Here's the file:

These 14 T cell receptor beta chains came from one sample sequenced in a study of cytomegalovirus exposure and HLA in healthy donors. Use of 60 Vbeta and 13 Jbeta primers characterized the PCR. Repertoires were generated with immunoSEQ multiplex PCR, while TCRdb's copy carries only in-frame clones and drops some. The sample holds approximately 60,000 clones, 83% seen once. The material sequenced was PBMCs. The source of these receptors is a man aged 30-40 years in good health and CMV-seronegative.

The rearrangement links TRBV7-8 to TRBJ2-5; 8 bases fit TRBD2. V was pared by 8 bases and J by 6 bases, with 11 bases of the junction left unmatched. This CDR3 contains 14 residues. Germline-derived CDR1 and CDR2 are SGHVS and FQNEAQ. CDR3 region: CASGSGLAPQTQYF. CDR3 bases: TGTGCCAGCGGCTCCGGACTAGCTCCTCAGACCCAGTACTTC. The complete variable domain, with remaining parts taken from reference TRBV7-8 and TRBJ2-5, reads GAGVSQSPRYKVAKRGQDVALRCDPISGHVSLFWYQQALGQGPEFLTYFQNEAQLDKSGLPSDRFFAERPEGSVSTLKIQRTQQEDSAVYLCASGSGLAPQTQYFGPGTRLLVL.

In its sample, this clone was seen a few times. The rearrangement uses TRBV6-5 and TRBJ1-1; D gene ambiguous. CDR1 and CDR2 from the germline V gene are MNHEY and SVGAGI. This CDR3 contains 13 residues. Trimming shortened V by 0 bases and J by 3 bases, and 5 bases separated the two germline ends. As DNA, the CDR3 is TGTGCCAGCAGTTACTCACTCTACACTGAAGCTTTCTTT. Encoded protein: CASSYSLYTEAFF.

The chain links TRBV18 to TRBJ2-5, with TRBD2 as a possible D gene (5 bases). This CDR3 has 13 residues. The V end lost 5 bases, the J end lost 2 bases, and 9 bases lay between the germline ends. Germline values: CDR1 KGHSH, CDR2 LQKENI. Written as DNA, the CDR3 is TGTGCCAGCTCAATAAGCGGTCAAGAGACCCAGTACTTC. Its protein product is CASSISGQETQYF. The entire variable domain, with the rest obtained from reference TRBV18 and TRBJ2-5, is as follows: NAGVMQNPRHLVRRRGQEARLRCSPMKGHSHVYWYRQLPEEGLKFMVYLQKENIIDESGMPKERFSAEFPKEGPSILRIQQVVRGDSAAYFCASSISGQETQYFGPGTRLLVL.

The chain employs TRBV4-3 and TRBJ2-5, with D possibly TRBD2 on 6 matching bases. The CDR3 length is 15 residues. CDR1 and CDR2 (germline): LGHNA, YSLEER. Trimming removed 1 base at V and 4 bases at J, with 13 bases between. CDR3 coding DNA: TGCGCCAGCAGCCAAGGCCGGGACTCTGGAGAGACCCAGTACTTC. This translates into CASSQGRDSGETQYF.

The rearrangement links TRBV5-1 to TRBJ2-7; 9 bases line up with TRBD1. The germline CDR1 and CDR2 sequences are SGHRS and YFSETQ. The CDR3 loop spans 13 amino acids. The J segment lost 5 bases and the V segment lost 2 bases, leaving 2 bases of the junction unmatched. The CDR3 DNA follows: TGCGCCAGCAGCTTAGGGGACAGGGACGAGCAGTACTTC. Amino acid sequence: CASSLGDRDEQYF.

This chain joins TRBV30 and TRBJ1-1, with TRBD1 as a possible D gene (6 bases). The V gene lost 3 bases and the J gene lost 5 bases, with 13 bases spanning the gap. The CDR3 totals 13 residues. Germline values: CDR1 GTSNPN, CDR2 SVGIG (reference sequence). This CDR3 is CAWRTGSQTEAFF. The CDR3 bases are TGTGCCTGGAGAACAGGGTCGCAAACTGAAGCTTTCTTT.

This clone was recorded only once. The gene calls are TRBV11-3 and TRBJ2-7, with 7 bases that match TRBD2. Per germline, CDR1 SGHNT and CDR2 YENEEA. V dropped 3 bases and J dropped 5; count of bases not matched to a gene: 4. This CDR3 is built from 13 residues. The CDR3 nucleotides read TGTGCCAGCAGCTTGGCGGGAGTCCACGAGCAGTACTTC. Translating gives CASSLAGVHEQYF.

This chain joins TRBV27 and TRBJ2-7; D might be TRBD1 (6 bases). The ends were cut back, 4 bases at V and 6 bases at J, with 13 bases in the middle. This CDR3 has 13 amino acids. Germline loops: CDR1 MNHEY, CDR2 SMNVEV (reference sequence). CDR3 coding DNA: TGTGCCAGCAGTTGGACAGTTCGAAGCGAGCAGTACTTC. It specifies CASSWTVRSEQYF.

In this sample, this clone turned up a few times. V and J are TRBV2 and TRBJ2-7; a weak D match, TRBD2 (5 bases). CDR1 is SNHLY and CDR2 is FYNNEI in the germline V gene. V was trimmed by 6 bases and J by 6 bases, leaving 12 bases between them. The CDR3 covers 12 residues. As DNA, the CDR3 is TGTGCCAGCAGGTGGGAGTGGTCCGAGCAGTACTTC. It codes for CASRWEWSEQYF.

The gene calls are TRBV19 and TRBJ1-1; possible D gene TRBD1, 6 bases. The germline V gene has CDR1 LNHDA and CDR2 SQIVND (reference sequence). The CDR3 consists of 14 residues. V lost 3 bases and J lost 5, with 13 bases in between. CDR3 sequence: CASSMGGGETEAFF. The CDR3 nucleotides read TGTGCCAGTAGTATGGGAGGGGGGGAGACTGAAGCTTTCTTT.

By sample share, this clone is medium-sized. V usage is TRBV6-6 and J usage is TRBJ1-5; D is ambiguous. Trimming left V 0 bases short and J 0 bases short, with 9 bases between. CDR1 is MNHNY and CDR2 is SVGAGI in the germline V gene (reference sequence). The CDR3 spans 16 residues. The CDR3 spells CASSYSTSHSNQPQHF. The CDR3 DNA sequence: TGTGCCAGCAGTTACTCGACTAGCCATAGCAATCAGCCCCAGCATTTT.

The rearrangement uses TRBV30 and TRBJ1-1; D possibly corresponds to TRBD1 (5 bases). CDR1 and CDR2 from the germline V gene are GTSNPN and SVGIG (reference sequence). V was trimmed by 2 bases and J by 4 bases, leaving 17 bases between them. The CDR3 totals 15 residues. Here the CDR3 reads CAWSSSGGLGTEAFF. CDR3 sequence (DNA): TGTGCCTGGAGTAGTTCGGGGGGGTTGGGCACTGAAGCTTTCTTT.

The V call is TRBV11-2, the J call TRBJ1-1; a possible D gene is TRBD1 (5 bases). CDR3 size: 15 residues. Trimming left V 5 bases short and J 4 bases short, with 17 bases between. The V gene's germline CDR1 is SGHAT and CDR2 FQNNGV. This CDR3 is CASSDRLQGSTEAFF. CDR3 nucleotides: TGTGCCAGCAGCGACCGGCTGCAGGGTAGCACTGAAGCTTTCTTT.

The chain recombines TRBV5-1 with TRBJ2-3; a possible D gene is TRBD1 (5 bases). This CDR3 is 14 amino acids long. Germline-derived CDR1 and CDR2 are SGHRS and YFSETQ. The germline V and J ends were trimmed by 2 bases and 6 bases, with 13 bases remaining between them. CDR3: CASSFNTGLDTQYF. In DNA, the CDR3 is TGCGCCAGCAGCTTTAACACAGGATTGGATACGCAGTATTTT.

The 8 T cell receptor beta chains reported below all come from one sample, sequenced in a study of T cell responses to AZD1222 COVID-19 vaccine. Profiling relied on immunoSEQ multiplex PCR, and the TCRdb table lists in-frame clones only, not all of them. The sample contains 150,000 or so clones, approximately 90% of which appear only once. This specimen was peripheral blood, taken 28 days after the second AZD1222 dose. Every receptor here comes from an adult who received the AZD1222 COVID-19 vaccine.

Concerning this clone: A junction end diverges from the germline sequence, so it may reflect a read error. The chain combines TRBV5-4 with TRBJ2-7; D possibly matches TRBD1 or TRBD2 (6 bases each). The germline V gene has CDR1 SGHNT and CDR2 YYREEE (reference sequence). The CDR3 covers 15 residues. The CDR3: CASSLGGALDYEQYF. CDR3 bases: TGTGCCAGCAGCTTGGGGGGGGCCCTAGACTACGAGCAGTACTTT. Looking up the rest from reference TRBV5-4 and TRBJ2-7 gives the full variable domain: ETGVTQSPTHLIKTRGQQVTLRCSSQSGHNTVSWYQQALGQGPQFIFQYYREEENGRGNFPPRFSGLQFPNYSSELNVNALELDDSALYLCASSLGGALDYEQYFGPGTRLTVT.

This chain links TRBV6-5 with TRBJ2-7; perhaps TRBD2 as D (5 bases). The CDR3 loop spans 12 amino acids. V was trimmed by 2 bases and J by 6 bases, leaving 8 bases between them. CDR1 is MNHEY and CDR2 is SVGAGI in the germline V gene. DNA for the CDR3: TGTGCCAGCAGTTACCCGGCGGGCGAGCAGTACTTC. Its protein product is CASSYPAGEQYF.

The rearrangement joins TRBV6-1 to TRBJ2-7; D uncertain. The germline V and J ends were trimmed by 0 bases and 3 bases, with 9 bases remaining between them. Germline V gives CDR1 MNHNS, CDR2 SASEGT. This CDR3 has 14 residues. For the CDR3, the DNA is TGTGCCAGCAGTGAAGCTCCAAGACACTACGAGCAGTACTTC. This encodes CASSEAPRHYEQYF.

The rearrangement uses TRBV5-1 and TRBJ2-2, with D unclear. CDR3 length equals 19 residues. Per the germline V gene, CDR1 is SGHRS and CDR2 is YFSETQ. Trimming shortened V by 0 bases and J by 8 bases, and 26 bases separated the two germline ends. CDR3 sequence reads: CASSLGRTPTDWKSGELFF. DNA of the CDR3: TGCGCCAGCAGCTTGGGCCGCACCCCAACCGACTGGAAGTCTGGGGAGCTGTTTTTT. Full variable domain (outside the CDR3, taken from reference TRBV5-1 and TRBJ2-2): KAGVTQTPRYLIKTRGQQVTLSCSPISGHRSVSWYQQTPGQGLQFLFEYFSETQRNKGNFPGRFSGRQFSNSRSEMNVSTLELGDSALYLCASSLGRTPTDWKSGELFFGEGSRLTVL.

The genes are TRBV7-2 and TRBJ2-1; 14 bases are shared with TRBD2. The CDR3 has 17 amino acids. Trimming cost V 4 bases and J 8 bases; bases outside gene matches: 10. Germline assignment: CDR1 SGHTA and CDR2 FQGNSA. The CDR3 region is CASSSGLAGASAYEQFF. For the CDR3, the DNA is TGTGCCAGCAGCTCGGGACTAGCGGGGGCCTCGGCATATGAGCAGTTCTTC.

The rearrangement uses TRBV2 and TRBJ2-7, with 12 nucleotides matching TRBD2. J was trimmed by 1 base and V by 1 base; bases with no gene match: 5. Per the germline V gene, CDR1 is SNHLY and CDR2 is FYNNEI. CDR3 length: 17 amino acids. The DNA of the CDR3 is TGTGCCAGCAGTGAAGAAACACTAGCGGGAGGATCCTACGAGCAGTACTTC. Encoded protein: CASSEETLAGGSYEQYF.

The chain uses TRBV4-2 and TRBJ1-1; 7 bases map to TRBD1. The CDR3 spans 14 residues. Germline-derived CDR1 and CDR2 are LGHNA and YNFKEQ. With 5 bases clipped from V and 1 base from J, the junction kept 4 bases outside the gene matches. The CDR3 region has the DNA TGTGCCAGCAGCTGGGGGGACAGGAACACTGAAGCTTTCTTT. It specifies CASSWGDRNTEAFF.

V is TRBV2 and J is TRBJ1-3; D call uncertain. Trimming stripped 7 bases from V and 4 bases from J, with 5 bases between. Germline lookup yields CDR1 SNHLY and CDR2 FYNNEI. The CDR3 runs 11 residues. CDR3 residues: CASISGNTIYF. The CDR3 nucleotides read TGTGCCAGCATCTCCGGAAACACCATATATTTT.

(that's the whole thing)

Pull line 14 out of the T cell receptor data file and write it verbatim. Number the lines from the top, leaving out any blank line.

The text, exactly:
The V call is TRBV11-2, the J call TRBJ1-1; a possible D gene is TRBD1 (5 bases). CDR3 size: 15 residues. Trimming left V 5 bases short and J 4 bases short, with 17 bases between. The V gene's germline CDR1 is SGHAT and CDR2 FQNNGV. This CDR3 is CASSDRLQGSTEAFF. CDR3 nucleotides: TGTGCCAGCAGCGACCGGCTGCAGGGTAGCACTGAAGCTTTCTTT.